A New Food to Avoid During Pregnancy: Licorice!

Licorice pregnant

If you are pregnant, you already know there are lots of foods you need to avoid. Well, add a new one. A 2017 study, published in the American Journal of Epidemiology, found that women in Finland who ate a lot of licorice had children with higher rates of early puberty, lower IQ scores, and higher risk for attention deficit hyperactivity disorder (ADHD).

Don’t panic if you are pregnant and you have snacked on some licorice. This was only one study, and not a very big one. The study was conducted at the University of Helsinki. There were 398 children in the study who have been followed since their birth in 1998. Of these children, 51 were born to mothers who were exposed to high amounts of licorice.

Details of the Study

To be in the high group, mothers had to consume over 500 milligrams of glycyrrhizin, the active ingredient of licorice. Glycyrrhizin makes up only a small percentage of licorice, so that is a lot of licorice. In Finland, there is a salty licorice snack called salmiakki. Fins eat more licorice than most people.

Here is what the study found for the kids in the high licorice group compared to other kids in the study:

  • Girls in the group (but nor boys) had about a 25 percent higher rate of early puberty.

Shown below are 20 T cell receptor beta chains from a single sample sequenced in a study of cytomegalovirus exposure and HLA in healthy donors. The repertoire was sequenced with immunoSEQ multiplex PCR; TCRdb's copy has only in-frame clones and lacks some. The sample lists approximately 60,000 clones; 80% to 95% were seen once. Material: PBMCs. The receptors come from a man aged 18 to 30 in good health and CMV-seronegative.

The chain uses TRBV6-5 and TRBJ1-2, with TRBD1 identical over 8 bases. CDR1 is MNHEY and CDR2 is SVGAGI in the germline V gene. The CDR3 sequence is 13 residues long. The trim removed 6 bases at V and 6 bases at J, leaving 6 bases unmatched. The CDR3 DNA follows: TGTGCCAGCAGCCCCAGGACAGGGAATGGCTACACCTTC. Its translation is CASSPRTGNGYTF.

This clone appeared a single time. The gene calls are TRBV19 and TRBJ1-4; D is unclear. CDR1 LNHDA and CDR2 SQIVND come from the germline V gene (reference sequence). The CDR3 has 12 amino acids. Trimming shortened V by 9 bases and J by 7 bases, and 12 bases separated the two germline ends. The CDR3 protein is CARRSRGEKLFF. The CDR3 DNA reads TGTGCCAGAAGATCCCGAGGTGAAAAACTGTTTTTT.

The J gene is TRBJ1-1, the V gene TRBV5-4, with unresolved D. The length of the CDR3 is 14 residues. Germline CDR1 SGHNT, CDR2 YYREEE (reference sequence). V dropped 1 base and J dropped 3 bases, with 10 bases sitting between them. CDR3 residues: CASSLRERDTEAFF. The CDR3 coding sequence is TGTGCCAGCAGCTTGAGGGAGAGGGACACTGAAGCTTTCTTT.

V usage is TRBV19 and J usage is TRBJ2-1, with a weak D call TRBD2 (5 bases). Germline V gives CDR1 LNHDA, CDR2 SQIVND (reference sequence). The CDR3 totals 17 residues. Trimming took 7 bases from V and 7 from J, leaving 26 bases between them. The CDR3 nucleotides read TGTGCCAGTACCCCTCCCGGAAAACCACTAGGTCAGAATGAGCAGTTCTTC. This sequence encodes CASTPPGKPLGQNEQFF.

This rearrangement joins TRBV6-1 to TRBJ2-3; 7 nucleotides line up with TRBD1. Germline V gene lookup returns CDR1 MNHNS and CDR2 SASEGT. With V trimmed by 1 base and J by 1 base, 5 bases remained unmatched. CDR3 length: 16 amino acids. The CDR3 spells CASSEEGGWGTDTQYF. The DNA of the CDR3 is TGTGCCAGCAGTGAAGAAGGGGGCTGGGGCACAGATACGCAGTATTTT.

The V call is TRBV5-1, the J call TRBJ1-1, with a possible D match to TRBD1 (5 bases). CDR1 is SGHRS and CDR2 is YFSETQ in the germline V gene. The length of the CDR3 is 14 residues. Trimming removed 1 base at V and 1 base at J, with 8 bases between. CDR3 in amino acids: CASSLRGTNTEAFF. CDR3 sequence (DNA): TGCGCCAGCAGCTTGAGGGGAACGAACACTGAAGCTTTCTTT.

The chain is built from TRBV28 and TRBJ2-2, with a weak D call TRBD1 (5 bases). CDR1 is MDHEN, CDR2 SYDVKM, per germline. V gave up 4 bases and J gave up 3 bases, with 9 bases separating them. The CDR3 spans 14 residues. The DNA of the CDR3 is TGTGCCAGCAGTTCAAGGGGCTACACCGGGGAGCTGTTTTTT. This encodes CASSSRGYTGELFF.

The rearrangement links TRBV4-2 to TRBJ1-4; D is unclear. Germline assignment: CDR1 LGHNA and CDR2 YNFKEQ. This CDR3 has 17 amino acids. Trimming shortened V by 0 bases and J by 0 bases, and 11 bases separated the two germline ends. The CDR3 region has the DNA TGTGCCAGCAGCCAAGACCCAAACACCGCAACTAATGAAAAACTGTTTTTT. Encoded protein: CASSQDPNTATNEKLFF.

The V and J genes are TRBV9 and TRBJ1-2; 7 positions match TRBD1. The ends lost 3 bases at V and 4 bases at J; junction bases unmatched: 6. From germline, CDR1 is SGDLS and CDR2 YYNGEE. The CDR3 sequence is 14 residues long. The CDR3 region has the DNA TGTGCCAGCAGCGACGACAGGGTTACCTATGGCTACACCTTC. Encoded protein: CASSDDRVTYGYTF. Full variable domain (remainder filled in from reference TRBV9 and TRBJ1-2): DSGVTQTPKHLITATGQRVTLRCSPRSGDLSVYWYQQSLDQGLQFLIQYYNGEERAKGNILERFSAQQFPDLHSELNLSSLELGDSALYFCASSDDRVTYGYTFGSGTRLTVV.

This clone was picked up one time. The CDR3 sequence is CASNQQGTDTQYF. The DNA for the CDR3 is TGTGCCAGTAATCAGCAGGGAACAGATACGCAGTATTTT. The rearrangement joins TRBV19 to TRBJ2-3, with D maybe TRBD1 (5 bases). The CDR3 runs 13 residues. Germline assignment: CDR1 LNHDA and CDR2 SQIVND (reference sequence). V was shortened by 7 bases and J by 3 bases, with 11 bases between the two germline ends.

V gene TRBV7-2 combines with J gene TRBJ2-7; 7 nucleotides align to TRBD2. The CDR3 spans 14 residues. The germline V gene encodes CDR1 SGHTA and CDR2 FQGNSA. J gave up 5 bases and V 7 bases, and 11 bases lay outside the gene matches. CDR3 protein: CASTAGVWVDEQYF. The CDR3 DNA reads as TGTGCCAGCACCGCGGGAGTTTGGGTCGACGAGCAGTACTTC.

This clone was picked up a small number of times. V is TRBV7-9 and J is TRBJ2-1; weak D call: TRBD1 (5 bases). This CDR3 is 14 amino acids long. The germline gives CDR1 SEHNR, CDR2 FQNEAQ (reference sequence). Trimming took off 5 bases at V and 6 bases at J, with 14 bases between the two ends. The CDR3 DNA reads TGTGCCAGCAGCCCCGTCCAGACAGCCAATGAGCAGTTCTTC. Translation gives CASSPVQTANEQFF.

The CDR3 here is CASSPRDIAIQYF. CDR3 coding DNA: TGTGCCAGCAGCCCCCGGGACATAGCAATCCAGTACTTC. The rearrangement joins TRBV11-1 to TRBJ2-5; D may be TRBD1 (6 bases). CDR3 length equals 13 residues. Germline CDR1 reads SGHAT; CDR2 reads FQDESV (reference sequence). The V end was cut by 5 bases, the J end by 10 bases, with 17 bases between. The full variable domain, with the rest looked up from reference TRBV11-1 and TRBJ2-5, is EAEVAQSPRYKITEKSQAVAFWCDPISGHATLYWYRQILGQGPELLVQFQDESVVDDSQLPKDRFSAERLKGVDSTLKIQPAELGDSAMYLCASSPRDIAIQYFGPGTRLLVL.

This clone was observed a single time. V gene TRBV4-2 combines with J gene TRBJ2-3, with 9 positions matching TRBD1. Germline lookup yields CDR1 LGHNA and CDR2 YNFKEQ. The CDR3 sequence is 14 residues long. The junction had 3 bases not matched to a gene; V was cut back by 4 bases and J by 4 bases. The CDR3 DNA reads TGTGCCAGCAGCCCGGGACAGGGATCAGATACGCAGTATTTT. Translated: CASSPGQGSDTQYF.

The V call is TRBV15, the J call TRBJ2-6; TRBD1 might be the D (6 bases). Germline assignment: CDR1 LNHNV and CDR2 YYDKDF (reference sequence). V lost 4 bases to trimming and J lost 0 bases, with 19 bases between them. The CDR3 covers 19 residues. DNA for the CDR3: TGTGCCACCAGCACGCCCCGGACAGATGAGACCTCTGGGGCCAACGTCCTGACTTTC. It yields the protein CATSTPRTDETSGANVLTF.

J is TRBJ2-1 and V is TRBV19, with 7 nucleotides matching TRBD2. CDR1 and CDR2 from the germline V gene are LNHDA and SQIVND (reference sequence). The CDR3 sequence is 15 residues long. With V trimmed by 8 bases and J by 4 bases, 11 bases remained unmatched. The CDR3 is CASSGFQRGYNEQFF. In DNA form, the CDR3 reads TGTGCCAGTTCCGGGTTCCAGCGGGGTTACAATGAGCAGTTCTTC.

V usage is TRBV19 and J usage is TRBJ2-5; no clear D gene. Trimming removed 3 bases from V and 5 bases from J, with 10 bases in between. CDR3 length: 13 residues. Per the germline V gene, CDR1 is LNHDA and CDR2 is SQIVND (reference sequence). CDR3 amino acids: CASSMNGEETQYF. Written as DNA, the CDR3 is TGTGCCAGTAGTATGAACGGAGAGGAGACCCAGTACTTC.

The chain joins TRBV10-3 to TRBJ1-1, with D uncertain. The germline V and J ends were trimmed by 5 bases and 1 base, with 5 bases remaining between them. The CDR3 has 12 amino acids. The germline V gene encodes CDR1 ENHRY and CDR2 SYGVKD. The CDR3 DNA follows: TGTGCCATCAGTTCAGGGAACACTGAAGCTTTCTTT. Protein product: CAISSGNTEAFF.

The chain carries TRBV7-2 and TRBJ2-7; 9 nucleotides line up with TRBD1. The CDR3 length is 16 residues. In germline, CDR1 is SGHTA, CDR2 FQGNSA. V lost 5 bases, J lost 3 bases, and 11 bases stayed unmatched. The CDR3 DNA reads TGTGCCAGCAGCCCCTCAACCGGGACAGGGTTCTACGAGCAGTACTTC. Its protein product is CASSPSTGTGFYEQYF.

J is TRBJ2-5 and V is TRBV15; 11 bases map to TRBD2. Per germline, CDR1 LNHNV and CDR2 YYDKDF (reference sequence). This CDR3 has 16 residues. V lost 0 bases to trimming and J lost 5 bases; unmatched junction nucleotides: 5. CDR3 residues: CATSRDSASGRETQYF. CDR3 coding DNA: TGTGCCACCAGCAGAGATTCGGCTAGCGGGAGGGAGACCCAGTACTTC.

• Girls and boys in the group scored seven points lower in IQ scores.
  • Girls and boys in the group has three times the risk of ADHD.

Although this was one small study, it is likely that a lot of pregnancy caregivers will take note and add licorice to the list of foods to be avoided during pregnancy. Other foods on the list include raw meat, uncooked seafood, deli meats, fish with mercury, smoked seafood, raw eggs, and soft cheeses.

More About Licorice

This was not the first study to link licorice to problems for pregnancy. In 2002, another study from Finland, also published in the American Journal of Epidemiology, linked high licorice consumption to an increased risk for preterm delivery. The Fins are on to something with licorice. That study was also small. There were only 19 women who reported heavy licorice use in the study. But they had double the rate of preterm delivery.

Licorice root has been used for centuries as a medicinal. In Greece, China, and Egypt it has been used to treat stomach and upper respiratory problems. Its main use today is as a sweetener. The word glycyrrhizin comes from the Greek word for sweet, and it is much sweeter than sugar. Although licorice still is found in some herbal medicines, there are no studies proving any true benefits. In very large amounts, it can cause high blood pressure.

Bottom Line

Add licorice to foods to avoid during pregnancy. You can do without. Remember that licorice is not just a candy. It is also found in chewing gum, cookies, herbal teas, and drinks.

Sources:

Christopher Iliades

Dr. Chris Iliades is a medical doctor with 20 years of experience in clinical medicine and clinical research. Chris has been a full time medical writer and journalist since 2004. His byline appears in over 1,000 articles online including EverydayHealth, The Clinical Advisor, and Healthgrades. He has also written for print media including Cruising World Magazine, MD News, and The Johns Hopkins Children’s Center Magazine. Chris lives with his wife and close to his three children and four grandchildren in the Boston area.


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